Massive hemoptysis occurred approximately less than 0.5% of the patients. Wang'ondu RW et.al reported a 45-year-old male with a history of stage IV pulmonary sarcoidosis with cardiac involvement, presented as a two months history of cough and acute non-massive hemoptysis with hypoxia. The chest CT showed ground-glass consolidation and interlobular septal thickening. The clinical manifestation and image characteristic suggested diagnose of diffuse alveolar hemorrhage (DAH). Masoud Nazemiyeh et.al reported a rare presentation of pulmonary sarcoidosis with massive hemoptysis in early course of disease rather than lung parenchymal involvement.
- SLS-Sarcoidosis lymphoma syndrome
Assad Oskuei et.al reported a patient had both sarcoidosis and a B-cell lymphoma with features of splenic marginal zone lymphoma (SMZL). Chest CT showed lymphadenopathy in mediastinum, hilar regions and in both axillae; in the lung parenchyma there were multiple areas of consolidation scattered diffusely, bilaterally, worse at the lung bases. The radiology manifestation was consistent with the suspicion of malignancy disease (lymphoma or bronchoalveolar cell carcinoma) or cryptogenic organizing pneumonia. After bronchoscopy and bronchoalveolar lavage result showed negative, which contained cytology, tuberculosis smear, bacterial and fungal cultures. Left axillary lymph node biopsy showed necrosis. After prednisone tapering therapy, the patient admitted an improvement of syndrome and the repeat CT image showed attenuation of opacities. The right upper, middle and lower lobes histopathological evaluation revealed multifocal well-formed non-necrotising granulomatous. SACE and hypercalcaemia levels showed elevated which supported sarcoidosis diagnose. After treatment for a year, the patient complaint left upper abdominal pain, and physic exam presented with massive splenomegaly. Then he was treated with splenomegaly and histopathological assessment showed a low-grade B-cell lymphoma consistent with marginal zone lymphoma with extensive plasmacytic differentiation reflected by the presence of component of lambda restricted plasma cells involving the spleen and perisplenic lymph nodes. Thus, the clinical features and pathology characteristic supported diagnose of sarcoidosis and lymphoma.
- Necrotizing sarcoid granulomatosis (NSG)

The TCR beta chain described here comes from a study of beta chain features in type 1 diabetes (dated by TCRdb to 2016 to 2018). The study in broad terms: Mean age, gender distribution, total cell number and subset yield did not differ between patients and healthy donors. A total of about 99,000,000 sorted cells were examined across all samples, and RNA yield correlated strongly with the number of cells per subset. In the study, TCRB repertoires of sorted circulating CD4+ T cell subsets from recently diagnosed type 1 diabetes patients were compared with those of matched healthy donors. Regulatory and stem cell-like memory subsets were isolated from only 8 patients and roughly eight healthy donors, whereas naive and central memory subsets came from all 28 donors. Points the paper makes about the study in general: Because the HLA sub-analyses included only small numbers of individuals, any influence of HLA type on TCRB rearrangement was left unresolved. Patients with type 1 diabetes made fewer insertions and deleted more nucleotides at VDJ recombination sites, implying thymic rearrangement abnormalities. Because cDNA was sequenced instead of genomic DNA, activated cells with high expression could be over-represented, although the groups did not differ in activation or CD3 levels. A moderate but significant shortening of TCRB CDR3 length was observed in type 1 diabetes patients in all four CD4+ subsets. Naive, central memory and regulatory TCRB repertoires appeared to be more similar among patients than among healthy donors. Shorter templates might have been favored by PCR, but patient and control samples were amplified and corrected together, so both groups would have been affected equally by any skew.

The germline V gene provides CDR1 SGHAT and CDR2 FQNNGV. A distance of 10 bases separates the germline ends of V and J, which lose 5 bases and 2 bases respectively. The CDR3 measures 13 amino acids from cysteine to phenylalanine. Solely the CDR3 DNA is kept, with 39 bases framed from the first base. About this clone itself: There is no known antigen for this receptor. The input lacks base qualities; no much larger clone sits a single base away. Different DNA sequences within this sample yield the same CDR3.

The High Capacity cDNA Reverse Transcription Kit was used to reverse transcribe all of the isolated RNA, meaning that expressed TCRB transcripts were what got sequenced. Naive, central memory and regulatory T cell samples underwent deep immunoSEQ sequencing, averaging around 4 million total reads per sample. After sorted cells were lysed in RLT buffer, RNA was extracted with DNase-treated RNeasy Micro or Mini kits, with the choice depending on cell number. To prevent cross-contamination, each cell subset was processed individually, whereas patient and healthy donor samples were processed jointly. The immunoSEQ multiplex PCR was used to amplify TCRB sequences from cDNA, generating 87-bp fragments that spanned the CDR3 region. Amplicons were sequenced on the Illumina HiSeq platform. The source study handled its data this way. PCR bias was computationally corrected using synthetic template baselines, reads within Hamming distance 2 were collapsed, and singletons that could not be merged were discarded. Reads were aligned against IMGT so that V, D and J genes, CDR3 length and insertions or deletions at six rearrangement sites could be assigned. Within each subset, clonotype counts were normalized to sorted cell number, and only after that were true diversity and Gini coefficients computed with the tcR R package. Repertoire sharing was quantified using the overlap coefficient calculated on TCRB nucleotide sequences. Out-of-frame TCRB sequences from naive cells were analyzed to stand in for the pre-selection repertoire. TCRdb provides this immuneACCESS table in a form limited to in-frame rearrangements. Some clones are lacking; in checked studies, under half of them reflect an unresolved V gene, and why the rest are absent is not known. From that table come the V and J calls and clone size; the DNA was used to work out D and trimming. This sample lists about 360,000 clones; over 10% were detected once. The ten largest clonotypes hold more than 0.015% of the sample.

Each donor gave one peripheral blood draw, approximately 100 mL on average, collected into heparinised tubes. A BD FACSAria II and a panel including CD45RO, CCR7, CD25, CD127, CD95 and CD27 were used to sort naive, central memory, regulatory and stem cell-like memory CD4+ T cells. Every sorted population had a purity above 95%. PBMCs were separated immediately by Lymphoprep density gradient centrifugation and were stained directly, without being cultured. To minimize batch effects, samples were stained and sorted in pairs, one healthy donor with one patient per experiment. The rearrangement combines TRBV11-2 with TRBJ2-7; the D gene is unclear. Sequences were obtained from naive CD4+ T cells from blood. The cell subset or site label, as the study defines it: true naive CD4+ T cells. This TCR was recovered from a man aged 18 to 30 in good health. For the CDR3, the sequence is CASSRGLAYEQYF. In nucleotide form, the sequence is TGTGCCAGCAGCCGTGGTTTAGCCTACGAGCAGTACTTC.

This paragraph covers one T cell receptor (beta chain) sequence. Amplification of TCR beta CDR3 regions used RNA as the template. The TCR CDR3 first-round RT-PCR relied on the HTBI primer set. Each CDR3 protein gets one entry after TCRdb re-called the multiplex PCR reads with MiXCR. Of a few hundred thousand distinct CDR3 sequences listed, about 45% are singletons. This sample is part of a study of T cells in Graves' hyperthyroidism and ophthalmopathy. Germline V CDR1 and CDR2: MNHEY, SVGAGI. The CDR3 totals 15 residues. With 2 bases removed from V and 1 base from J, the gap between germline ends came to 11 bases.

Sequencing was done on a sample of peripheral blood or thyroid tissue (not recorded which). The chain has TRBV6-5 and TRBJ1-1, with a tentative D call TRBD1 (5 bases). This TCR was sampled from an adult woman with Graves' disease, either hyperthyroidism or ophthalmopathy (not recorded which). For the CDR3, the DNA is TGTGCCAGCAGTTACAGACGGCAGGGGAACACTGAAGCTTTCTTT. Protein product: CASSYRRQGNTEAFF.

Te-Chih Hsiung et.al reported a case of 35-year old man who manifested in fever and night sweating with a history of pulmonary tuberculosis exposure history. His chest CT showed a 3×4 cm left paratracheal lymphadenopathy. The histopathology of EBUS guided TBNA presented as granulomatous inflammation with focal necrosis and perivascular involvement. The tests of microbiology study, septum acid-fast stain and mycobacterial cultures for tuberculosis showed negative results. Tuberculin skin test with purified protein derivative showed a positive result (induration greater than 15mm). However, after anti-tuberculosis treatment for 2 months, the repeat chest CT scan showed progression of mediastinal lesions and newly developed pulmonary infiltration in the left upper lung. In BALF, the lymphocyte ratio had increased (30%), the CD4/CD8 ratio had increased 8 times than normal. A diagnose of necrotizing subtype sarcoidosis with potential tuberculosis infection was formulated. After oral prednisone treatment for 1 month, the patient's clincal and radiological aspects showed improvement.
- Pleural plaquelike opacities
Pathces of subpleural micronodules which usually occurred on the visceral pleural that referred to “pseudoplaques”, which are formed by multiple coalescent micronodules (granulomas) with well-defined irregular margins and usually detected in upper and middle zones of both lungs.
- Airway involvement
Airway involvement could be atypical manifestations in HRCT of patients with sarcoidosis. The most common appearances included mosaic attenuation pattern, air trapping, tracheobronchial abnormalities and atelectasis. Due to the small airways involvement, which may be secondary to peribronchiolar granulomas or fibrosis that could generate obstruction, air trapping and mosaic attenuation patterns on expiratory CT are common radiological features of pulmonary sarcoidosis[45, 46].
A comparison between atypical and typical sarcoidosis in progression, recurrence, prognosis, treatment underwent by Roberta Polverosi et.al. In this research, they concluded 56 patients with pulmonary involvement of sarcoidosis. However, 39 of them showed typical patterns and the other 17 appearanced with atypical patterns in chest HRCT. However, they figured out that in these untreated sarcoidosis patients, people with typical patterns showed more stable in radiologic findings than patietns with atypical appearance. Recurrences occurred more often in patients with typical patterns than atypical groups.
Detecting atypical sarcoidosis is still a difficulty in sarcoidosis diagnosis. We here concluded three atypical manifestations in chest HRCT images of sarcoidosis patients and reviewed articles on “pubmed” database that including ‘atypical’ and ‘sarcoidosis’ key words, and reviewed the articles of lung involvement, intending to remind clinicians to notice unfamiliar appearances of sarcoidosis. Moreover, atypical manifestations in chest radiology images of sarcoidosis sometimes resemble to the differential diagnoses, including granulomatous disorders (tuberculosis, leishmaniosis, tularaemia, fungal disease, sarcoidosis-lymphoma-syndrome), infectious disease (myobaterial, fungal), non-infectious disease (hodgkin and non-hodgkin lymphomas, sarcomas, silicosis, berylliosis). There is a metaphor that sarcoidosis could be described as “the great pretender” since its manifestations can present as different disease manifestation. The combination of clinical history, histopathology evidence and HRCT could help to differentiate sarcoidosis.